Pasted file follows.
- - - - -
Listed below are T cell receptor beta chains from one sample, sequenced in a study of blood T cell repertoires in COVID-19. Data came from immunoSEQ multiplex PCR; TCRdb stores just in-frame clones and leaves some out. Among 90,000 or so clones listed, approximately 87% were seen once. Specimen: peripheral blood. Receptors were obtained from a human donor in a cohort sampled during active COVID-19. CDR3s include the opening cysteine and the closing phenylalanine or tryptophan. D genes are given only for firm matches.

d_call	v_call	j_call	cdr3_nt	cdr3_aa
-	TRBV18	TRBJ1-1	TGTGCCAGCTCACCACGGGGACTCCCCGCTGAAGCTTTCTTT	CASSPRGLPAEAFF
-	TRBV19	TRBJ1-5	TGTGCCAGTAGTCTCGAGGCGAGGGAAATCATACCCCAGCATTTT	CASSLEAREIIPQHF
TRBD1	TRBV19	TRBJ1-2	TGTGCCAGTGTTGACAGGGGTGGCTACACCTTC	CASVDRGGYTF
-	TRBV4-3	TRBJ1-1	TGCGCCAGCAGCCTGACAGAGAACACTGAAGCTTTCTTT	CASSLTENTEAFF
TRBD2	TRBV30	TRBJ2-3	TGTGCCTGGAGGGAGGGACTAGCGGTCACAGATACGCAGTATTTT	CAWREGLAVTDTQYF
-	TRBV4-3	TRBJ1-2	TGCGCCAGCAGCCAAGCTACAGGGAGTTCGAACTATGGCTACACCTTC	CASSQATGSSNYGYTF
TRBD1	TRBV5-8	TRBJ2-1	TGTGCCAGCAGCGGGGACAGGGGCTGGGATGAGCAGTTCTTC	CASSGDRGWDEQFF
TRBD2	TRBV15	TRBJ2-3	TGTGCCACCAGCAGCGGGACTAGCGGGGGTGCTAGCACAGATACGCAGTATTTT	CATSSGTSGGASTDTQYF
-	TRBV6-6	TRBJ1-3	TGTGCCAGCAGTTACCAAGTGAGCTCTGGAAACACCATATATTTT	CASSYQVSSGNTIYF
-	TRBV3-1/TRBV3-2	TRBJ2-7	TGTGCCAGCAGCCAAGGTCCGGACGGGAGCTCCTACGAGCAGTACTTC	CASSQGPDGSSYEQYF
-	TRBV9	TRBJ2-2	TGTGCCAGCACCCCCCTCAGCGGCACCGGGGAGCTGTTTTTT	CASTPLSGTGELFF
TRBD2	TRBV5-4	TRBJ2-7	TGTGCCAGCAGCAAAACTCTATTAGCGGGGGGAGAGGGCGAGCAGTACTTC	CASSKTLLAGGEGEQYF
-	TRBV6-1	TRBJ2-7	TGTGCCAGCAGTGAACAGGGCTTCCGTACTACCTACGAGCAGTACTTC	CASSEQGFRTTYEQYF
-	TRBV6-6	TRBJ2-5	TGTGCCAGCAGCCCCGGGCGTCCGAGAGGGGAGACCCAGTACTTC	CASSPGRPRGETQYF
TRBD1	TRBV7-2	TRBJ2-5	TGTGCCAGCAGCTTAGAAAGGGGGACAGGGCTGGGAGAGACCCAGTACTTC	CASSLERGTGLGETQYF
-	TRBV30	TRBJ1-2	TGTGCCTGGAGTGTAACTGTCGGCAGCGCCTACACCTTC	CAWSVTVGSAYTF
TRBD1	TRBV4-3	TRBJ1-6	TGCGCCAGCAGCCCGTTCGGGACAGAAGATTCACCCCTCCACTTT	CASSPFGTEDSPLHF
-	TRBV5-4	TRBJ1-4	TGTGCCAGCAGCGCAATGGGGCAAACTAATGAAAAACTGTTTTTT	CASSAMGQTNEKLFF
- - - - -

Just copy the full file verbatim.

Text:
Listed below are T cell receptor beta chains from one sample, sequenced in a study of blood T cell repertoires in COVID-19. Data came from immunoSEQ multiplex PCR; TCRdb stores just in-frame clones and leaves some out. Among 90,000 or so clones listed, approximately 87% were seen once. Specimen: peripheral blood. Receptors were obtained from a human donor in a cohort sampled during active COVID-19. CDR3s include the opening cysteine and the closing phenylalanine or tryptophan. D genes are given only for firm matches.

d_call	v_call	j_call	cdr3_nt	cdr3_aa
-	TRBV18	TRBJ1-1	TGTGCCAGCTCACCACGGGGACTCCCCGCTGAAGCTTTCTTT	CASSPRGLPAEAFF
-	TRBV19	TRBJ1-5	TGTGCCAGTAGTCTCGAGGCGAGGGAAATCATACCCCAGCATTTT	CASSLEAREIIPQHF
TRBD1	TRBV19	TRBJ1-2	TGTGCCAGTGTTGACAGGGGTGGCTACACCTTC	CASVDRGGYTF
-	TRBV4-3	TRBJ1-1	TGCGCCAGCAGCCTGACAGAGAACACTGAAGCTTTCTTT	CASSLTENTEAFF
TRBD2	TRBV30	TRBJ2-3	TGTGCCTGGAGGGAGGGACTAGCGGTCACAGATACGCAGTATTTT	CAWREGLAVTDTQYF
-	TRBV4-3	TRBJ1-2	TGCGCCAGCAGCCAAGCTACAGGGAGTTCGAACTATGGCTACACCTTC	CASSQATGSSNYGYTF
TRBD1	TRBV5-8	TRBJ2-1	TGTGCCAGCAGCGGGGACAGGGGCTGGGATGAGCAGTTCTTC	CASSGDRGWDEQFF
TRBD2	TRBV15	TRBJ2-3	TGTGCCACCAGCAGCGGGACTAGCGGGGGTGCTAGCACAGATACGCAGTATTTT	CATSSGTSGGASTDTQYF
-	TRBV6-6	TRBJ1-3	TGTGCCAGCAGTTACCAAGTGAGCTCTGGAAACACCATATATTTT	CASSYQVSSGNTIYF
-	TRBV3-1/TRBV3-2	TRBJ2-7	TGTGCCAGCAGCCAAGGTCCGGACGGGAGCTCCTACGAGCAGTACTTC	CASSQGPDGSSYEQYF
-	TRBV9	TRBJ2-2	TGTGCCAGCACCCCCCTCAGCGGCACCGGGGAGCTGTTTTTT	CASTPLSGTGELFF
TRBD2	TRBV5-4	TRBJ2-7	TGTGCCAGCAGCAAAACTCTATTAGCGGGGGGAGAGGGCGAGCAGTACTTC	CASSKTLLAGGEGEQYF
-	TRBV6-1	TRBJ2-7	TGTGCCAGCAGTGAACAGGGCTTCCGTACTACCTACGAGCAGTACTTC	CASSEQGFRTTYEQYF
-	TRBV6-6	TRBJ2-5	TGTGCCAGCAGCCCCGGGCGTCCGAGAGGGGAGACCCAGTACTTC	CASSPGRPRGETQYF
TRBD1	TRBV7-2	TRBJ2-5	TGTGCCAGCAGCTTAGAAAGGGGGACAGGGCTGGGAGAGACCCAGTACTTC	CASSLERGTGLGETQYF
-	TRBV30	TRBJ1-2	TGTGCCTGGAGTGTAACTGTCGGCAGCGCCTACACCTTC	CAWSVTVGSAYTF
TRBD1	TRBV4-3	TRBJ1-6	TGCGCCAGCAGCCCGTTCGGGACAGAAGATTCACCCCTCCACTTT	CASSPFGTEDSPLHF
-	TRBV5-4	TRBJ1-4	TGTGCCAGCAGCGCAATGGGGCAAACTAATGAAAAACTGTTTTTT	CASSAMGQTNEKLFF